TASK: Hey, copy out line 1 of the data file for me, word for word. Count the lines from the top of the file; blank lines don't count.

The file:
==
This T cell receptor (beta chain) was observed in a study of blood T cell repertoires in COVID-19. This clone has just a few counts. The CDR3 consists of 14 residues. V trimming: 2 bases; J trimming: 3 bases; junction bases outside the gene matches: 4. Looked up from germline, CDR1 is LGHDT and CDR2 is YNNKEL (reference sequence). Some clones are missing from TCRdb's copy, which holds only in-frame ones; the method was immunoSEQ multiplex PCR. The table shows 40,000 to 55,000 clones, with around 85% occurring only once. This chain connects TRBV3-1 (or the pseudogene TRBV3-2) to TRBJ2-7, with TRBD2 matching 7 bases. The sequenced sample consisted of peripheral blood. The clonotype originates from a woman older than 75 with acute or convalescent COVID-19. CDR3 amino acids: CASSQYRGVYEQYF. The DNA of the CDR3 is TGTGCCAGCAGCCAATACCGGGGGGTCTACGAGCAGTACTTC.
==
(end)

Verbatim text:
This T cell receptor (beta chain) was observed in a study of blood T cell repertoires in COVID-19. This clone has just a few counts. The CDR3 consists of 14 residues. V trimming: 2 bases; J trimming: 3 bases; junction bases outside the gene matches: 4. Looked up from germline, CDR1 is LGHDT and CDR2 is YNNKEL (reference sequence). Some clones are missing from TCRdb's copy, which holds only in-frame ones; the method was immunoSEQ multiplex PCR. The table shows 40,000 to 55,000 clones, with around 85% occurring only once. This chain connects TRBV3-1 (or the pseudogene TRBV3-2) to TRBJ2-7, with TRBD2 matching 7 bases. The sequenced sample consisted of peripheral blood. The clonotype originates from a woman older than 75 with acute or convalescent COVID-19. CDR3 amino acids: CASSQYRGVYEQYF. The DNA of the CDR3 is TGTGCCAGCAGCCAATACCGGGGGGTCTACGAGCAGTACTTC.